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Ernest Rutherford: Everyone Can Science! - review

Ernest Rutherford: Everyone Can Science! - review

Solo comedy shows are often built around the idea that the comedian is a vile person and the audience is busy hiding their own personal vileness so (ha-ha-ha) what a gas that someone is confessing to theirs on stage. Then along comes a thoroughly likeable chap like Nic Sampson who builds his show somewhat nerdily around a national hero and still manages to make it funny and insightful.

The conceit of Everyone Can Science! is that due to some kind of scheduling mix-up the audience has stumbled into a complex and arcane lecture given by non other than the possibly immortal Ernest Rutherford. Once it becomes clear that the people in attendance are hazy about details such as the atomic weight of helium, Rutherford abandons his notes and begins to regale us with the globe-spanning adventure of how he came to be the first man to split the atom.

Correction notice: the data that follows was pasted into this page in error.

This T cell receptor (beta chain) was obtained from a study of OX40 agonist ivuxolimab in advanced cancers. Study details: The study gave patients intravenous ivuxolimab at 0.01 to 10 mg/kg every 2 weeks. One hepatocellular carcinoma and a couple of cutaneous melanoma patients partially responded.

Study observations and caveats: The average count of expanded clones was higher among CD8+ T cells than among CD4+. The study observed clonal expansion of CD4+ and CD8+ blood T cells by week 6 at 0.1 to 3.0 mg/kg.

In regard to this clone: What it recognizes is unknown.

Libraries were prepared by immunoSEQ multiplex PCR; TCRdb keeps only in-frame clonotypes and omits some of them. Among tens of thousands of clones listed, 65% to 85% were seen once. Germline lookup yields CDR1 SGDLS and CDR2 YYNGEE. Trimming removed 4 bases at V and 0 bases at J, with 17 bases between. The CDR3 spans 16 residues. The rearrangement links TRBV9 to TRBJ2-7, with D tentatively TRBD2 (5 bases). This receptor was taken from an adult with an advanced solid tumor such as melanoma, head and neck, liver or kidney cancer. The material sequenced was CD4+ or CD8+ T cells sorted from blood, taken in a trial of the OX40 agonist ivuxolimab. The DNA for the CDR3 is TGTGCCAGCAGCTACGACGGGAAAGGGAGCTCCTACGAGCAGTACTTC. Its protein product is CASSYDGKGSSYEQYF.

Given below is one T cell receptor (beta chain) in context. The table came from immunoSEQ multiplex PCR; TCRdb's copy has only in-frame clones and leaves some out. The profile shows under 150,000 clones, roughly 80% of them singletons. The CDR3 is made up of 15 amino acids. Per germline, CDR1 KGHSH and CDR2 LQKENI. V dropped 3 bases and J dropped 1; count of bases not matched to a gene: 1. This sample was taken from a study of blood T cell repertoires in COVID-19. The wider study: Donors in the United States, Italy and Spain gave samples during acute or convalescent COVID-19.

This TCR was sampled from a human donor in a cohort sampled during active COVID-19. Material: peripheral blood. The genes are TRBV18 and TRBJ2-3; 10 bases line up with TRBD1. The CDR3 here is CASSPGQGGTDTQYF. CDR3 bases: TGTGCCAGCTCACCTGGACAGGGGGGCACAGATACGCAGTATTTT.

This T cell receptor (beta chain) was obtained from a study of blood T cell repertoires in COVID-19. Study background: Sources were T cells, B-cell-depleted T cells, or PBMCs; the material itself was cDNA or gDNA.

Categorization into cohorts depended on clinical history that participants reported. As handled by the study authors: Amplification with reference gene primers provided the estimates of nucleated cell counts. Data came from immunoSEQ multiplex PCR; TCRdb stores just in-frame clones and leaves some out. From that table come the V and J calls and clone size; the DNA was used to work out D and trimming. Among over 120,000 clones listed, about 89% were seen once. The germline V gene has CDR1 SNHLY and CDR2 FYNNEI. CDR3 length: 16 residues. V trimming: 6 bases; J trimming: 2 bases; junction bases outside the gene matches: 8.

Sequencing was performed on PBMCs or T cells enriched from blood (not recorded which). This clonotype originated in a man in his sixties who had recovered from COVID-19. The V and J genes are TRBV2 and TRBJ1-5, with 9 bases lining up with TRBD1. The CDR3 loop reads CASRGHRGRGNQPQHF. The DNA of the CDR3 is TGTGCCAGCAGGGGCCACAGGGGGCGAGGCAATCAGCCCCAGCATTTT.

There is a romantic core to this absurd and often-hilarious story as Rutherford is torn between his two loves – his wife Mary and his “mistress” science. Historical fact is freely mixed with ludicrous detours such as Rutherford pursuing Albert Einstein onto the Titanic.

The show leans heavily on audience participation and it’s a testament to Sampson’s improvisation skills, amiability – and balls – that he makes it work even when the front row guinea pigs leave him stranded. An evening with Ernest Rutherford is hugely fun, surprisingly sweet and peppered with enough well selected scientific and historical facts to send you scurrying to Wikipedia afterwards. Perfect for a first date.

The Basement to September 19. 

Theatre